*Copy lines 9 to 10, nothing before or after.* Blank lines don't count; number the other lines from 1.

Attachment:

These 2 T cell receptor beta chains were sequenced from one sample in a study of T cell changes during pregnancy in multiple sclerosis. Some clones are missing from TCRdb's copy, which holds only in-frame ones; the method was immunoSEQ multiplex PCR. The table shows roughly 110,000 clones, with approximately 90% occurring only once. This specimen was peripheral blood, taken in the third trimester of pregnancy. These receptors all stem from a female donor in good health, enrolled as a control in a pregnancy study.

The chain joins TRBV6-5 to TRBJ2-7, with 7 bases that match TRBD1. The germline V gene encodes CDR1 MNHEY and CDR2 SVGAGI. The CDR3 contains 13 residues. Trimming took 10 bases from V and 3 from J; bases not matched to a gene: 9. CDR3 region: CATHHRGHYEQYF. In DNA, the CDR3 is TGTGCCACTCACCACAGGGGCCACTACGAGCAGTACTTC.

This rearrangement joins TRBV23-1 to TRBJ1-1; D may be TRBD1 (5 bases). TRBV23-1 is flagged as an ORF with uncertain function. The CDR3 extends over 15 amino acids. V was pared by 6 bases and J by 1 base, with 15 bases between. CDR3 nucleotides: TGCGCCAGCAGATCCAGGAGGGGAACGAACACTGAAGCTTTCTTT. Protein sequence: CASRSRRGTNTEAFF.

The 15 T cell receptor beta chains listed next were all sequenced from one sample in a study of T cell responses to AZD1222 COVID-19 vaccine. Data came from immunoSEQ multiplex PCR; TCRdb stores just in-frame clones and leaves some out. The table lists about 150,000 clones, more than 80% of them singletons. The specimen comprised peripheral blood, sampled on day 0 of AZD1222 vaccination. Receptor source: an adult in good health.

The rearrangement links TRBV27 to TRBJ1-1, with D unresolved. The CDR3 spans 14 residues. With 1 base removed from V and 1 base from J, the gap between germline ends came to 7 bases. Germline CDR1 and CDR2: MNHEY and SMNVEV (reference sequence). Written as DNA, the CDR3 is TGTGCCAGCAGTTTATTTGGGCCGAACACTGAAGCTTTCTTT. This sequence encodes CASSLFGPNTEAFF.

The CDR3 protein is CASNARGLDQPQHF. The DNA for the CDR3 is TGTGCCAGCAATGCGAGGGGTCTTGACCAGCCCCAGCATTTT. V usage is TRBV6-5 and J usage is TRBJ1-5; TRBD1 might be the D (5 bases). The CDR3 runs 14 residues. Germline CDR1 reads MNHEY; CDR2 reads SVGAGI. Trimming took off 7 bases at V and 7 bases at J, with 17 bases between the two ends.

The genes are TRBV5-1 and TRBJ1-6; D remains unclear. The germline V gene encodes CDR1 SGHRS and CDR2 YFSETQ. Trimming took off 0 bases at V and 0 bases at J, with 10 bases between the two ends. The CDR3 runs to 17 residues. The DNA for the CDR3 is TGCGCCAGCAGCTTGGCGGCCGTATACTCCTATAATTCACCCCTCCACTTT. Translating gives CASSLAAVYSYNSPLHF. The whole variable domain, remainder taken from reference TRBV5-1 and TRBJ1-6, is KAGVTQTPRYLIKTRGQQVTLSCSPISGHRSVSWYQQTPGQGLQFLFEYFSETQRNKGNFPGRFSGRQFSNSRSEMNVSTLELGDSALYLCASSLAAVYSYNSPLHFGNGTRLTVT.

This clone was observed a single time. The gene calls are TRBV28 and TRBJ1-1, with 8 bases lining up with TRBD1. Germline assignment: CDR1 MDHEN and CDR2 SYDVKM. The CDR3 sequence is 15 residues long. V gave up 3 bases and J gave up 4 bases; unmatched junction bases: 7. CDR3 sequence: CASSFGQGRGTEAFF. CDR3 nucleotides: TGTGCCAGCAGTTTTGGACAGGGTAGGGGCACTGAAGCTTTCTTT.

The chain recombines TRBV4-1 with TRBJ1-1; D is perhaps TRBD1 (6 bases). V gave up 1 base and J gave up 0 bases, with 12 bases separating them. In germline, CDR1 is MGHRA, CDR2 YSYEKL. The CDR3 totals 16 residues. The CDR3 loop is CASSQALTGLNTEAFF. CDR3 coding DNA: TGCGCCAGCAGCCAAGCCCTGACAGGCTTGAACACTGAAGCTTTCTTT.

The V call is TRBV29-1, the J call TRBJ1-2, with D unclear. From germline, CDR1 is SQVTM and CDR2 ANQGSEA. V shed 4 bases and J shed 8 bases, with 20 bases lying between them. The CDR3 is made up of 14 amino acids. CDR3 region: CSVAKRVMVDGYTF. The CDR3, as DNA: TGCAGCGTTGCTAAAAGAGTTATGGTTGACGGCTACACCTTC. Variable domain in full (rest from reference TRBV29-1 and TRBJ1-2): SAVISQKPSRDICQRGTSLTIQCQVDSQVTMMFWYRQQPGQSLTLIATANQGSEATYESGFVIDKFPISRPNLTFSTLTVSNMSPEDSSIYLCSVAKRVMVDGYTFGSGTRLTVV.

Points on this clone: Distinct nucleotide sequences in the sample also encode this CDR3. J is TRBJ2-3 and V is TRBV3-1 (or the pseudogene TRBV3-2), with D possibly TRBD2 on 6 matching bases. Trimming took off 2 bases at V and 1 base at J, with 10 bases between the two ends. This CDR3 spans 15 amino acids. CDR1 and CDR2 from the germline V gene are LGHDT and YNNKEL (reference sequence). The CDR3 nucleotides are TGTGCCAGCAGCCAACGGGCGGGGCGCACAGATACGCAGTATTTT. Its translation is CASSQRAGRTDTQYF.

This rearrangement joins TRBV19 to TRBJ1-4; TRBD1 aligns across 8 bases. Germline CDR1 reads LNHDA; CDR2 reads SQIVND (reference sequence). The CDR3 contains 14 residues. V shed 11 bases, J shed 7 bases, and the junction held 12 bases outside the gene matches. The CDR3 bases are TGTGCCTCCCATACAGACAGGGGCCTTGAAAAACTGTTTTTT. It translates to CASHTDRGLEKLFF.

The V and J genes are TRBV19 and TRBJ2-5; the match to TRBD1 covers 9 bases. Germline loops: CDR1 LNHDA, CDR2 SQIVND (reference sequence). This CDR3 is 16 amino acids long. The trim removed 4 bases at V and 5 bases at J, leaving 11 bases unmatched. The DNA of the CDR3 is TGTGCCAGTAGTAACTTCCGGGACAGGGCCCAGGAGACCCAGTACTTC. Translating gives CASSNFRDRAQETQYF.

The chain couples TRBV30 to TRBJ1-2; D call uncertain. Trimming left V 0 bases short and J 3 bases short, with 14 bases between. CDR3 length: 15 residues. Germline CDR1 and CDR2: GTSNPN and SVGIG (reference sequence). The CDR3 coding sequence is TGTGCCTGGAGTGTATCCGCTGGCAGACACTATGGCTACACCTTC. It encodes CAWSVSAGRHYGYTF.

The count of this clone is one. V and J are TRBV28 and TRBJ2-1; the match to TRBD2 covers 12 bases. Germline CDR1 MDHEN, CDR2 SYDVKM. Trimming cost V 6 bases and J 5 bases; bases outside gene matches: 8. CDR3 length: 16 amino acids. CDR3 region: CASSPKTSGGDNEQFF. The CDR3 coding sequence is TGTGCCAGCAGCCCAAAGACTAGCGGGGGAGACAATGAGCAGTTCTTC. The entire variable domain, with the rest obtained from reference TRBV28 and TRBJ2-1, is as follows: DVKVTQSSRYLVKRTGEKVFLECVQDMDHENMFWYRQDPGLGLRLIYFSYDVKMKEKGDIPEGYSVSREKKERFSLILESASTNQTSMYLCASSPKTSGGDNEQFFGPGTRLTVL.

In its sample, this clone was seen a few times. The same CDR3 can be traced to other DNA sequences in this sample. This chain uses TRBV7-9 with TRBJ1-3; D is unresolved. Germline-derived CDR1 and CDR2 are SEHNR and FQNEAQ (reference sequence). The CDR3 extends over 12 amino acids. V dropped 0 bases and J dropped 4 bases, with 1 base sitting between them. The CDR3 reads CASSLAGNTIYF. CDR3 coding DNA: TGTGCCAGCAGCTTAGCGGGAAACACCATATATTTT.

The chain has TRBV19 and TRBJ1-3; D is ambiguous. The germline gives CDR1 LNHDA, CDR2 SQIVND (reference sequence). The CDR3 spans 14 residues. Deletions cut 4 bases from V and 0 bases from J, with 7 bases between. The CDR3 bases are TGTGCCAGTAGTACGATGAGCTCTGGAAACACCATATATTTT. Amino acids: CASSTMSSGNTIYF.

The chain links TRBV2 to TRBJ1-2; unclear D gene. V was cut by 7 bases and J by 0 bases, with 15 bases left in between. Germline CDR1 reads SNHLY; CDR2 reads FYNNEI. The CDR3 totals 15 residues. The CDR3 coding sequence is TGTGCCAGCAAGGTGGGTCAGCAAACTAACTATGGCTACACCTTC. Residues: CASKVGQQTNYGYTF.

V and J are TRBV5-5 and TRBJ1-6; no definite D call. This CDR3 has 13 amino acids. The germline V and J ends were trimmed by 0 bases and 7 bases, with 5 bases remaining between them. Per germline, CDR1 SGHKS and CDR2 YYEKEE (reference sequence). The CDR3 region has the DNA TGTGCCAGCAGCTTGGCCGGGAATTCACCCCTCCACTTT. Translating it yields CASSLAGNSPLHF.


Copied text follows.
The chain recombines TRBV4-1 with TRBJ1-1; D is perhaps TRBD1 (6 bases). V gave up 1 base and J gave up 0 bases, with 12 bases separating them. In germline, CDR1 is MGHRA, CDR2 YSYEKL. The CDR3 totals 16 residues. The CDR3 loop is CASSQALTGLNTEAFF. CDR3 coding DNA: TGCGCCAGCAGCCAAGCCCTGACAGGCTTGAACACTGAAGCTTTCTTT.

The V call is TRBV29-1, the J call TRBJ1-2, with D unclear. From germline, CDR1 is SQVTM and CDR2 ANQGSEA. V shed 4 bases and J shed 8 bases, with 20 bases lying between them. The CDR3 is made up of 14 amino acids. CDR3 region: CSVAKRVMVDGYTF. The CDR3, as DNA: TGCAGCGTTGCTAAAAGAGTTATGGTTGACGGCTACACCTTC. Variable domain in full (rest from reference TRBV29-1 and TRBJ1-2): SAVISQKPSRDICQRGTSLTIQCQVDSQVTMMFWYRQQPGQSLTLIATANQGSEATYESGFVIDKFPISRPNLTFSTLTVSNMSPEDSSIYLCSVAKRVMVDGYTFGSGTRLTVV.